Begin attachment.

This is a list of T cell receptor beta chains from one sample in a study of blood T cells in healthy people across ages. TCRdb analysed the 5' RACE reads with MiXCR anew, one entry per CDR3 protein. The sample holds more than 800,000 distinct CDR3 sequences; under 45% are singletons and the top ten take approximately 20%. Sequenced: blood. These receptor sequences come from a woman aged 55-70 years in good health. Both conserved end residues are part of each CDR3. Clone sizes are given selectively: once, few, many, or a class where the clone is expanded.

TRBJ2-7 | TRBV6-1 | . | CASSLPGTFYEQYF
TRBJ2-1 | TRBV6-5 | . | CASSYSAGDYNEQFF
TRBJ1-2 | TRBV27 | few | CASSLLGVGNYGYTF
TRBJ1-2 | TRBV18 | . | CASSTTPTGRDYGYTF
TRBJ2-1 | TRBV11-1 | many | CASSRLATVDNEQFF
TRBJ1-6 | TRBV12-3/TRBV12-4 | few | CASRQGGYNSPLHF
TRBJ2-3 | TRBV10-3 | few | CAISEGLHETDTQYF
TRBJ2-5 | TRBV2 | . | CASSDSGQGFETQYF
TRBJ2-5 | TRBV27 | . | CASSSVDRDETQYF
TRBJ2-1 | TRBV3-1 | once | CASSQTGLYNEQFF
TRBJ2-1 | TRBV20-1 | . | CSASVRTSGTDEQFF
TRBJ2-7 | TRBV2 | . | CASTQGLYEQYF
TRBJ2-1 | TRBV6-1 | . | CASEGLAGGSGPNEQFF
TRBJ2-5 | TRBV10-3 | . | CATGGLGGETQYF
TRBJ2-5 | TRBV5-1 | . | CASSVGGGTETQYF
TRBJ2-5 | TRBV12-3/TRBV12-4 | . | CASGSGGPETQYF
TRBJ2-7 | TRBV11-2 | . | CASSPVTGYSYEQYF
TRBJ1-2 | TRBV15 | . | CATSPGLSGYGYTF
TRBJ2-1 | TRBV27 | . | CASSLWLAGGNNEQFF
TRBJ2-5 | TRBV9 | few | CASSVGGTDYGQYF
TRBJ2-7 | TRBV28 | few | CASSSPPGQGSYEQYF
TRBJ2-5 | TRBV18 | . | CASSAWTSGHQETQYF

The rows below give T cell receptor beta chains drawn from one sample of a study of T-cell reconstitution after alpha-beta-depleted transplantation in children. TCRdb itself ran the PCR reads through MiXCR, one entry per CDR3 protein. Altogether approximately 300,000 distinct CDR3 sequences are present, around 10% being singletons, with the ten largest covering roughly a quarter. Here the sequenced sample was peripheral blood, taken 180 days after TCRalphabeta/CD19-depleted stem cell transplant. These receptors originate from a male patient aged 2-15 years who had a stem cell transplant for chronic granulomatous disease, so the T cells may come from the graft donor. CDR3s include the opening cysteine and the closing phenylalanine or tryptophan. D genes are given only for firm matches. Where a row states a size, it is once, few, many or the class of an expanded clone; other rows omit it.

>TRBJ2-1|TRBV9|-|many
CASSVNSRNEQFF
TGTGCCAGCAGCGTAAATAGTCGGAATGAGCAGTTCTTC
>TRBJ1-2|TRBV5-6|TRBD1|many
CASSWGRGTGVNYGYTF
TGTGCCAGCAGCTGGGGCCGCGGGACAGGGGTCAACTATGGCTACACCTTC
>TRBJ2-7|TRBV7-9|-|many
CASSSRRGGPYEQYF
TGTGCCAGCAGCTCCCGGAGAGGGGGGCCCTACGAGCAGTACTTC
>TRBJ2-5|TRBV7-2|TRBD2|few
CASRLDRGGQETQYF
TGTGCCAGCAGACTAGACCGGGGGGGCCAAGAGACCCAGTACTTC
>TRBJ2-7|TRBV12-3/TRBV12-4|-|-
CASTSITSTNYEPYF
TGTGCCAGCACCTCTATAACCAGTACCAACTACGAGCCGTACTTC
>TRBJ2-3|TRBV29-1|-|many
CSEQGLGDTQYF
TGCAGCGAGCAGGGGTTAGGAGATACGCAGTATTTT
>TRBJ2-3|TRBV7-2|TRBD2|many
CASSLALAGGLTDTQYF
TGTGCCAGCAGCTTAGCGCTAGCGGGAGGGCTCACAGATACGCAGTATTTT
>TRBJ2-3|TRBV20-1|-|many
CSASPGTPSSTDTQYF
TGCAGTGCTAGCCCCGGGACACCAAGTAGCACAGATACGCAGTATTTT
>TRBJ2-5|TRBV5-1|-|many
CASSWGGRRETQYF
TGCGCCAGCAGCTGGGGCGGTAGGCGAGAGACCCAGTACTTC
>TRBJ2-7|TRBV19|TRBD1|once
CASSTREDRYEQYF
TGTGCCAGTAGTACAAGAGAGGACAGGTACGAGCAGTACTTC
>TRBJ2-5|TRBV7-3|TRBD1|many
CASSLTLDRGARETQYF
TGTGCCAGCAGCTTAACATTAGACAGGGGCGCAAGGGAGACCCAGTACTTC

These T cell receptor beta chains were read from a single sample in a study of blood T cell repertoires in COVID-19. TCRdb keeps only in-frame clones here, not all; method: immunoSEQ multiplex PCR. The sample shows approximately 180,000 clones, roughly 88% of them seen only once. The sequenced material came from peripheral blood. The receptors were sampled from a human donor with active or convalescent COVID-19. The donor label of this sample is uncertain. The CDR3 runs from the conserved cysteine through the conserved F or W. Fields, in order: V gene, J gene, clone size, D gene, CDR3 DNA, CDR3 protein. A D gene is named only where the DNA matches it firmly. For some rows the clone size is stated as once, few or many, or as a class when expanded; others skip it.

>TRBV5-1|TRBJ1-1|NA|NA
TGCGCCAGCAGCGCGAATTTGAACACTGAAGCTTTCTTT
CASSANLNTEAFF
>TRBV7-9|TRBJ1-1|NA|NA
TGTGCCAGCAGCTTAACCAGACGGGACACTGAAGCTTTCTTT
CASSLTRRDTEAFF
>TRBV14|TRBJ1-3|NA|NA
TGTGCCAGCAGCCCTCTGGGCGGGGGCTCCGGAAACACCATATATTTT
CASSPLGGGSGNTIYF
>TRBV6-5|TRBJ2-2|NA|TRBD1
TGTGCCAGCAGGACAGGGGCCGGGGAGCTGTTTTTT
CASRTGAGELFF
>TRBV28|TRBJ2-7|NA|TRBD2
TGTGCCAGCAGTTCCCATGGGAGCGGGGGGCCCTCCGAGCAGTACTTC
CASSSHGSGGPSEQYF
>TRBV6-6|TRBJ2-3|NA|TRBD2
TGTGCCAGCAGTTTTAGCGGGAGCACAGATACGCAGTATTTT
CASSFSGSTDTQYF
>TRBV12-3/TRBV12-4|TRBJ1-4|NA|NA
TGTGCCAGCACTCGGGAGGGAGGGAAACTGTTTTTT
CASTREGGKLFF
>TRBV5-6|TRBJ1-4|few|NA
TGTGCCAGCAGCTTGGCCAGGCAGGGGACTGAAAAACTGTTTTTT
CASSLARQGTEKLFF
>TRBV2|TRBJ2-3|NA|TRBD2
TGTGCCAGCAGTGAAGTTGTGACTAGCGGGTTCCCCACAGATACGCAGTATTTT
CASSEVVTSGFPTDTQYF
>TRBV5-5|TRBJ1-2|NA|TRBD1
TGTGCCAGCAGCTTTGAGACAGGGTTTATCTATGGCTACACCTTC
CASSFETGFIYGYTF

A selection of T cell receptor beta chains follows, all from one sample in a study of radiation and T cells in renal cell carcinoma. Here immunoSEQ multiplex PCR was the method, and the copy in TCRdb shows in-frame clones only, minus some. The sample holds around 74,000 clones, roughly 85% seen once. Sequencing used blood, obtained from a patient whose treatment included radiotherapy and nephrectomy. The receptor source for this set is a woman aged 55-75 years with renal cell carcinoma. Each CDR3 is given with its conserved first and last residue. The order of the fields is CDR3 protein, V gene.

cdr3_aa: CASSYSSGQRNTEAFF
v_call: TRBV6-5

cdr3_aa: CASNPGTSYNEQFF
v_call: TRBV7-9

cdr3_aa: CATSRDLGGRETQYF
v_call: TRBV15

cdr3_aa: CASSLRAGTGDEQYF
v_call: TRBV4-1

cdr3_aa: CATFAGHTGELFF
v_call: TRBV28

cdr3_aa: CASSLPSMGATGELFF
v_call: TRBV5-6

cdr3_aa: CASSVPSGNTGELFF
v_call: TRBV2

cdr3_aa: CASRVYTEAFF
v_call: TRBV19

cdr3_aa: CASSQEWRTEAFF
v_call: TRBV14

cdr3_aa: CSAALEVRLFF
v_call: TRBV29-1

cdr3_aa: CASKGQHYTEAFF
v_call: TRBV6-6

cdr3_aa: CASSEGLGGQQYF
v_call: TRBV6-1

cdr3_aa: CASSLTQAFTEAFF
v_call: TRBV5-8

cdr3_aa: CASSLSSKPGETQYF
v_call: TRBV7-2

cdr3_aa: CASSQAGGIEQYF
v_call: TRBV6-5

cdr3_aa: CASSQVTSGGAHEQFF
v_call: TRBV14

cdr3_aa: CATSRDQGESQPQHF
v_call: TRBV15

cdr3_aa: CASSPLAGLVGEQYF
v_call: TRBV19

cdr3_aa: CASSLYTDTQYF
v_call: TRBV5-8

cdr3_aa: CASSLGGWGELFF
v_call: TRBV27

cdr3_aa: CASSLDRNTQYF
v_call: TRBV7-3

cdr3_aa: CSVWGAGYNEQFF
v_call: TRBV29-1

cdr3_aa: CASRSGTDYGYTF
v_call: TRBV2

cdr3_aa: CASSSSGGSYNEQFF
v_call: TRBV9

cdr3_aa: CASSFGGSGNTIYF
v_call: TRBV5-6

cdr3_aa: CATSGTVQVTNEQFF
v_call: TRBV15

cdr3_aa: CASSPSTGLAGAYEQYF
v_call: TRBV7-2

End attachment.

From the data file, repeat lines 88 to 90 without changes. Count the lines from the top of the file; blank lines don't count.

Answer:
CASSFETGFIYGYTF

A selection of T cell receptor beta chains follows, all from one sample in a study of radiation and T cells in renal cell carcinoma. Here immunoSEQ multiplex PCR was the method, and the copy in TCRdb shows in-frame clones only, minus some. The sample holds around 74,000 clones, roughly 85% seen once. Sequencing used blood, obtained from a patient whose treatment included radiotherapy and nephrectomy. The receptor source for this set is a woman aged 55-75 years with renal cell carcinoma. Each CDR3 is given with its conserved first and last residue. The order of the fields is CDR3 protein, V gene.

cdr3_aa: CASSYSSGQRNTEAFF